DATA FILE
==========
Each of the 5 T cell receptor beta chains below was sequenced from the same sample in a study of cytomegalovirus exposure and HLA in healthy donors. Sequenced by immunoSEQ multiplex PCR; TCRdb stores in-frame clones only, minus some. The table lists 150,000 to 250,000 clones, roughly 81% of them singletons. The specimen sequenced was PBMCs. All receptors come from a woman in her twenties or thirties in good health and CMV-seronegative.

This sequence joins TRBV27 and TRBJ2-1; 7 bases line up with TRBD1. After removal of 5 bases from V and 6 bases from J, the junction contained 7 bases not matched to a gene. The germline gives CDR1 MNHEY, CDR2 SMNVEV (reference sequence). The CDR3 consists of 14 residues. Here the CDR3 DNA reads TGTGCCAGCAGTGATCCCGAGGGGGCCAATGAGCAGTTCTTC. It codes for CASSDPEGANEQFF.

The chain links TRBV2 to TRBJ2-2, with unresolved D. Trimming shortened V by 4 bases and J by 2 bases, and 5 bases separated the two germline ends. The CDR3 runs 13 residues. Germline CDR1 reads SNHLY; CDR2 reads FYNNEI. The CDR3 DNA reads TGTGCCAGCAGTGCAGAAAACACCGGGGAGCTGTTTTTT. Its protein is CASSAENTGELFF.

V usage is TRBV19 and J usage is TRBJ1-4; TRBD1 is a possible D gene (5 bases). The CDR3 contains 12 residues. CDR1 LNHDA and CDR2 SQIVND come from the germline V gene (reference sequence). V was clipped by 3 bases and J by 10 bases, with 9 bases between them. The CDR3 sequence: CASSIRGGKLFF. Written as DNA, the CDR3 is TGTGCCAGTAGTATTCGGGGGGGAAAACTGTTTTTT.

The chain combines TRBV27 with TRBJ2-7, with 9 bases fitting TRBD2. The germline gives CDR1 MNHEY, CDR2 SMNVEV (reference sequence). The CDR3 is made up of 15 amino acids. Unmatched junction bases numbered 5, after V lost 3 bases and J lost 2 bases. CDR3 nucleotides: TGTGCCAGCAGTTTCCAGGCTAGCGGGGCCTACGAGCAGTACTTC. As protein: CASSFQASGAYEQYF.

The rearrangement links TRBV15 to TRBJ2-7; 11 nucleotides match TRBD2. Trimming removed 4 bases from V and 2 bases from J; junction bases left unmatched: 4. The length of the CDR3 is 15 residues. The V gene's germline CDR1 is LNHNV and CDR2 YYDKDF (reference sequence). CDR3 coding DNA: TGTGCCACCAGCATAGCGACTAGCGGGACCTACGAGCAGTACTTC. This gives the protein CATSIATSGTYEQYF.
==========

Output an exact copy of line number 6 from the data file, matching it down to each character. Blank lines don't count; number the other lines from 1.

The rearrangement links TRBV15 to TRBJ2-7; 11 nucleotides match TRBD2. Trimming removed 4 bases from V and 2 bases from J; junction bases left unmatched: 4. The length of the CDR3 is 15 residues. The V gene's germline CDR1 is LNHNV and CDR2 YYDKDF (reference sequence). CDR3 coding DNA: TGTGCCACCAGCATAGCGACTAGCGGGACCTACGAGCAGTACTTC. This gives the protein CATSIATSGTYEQYF.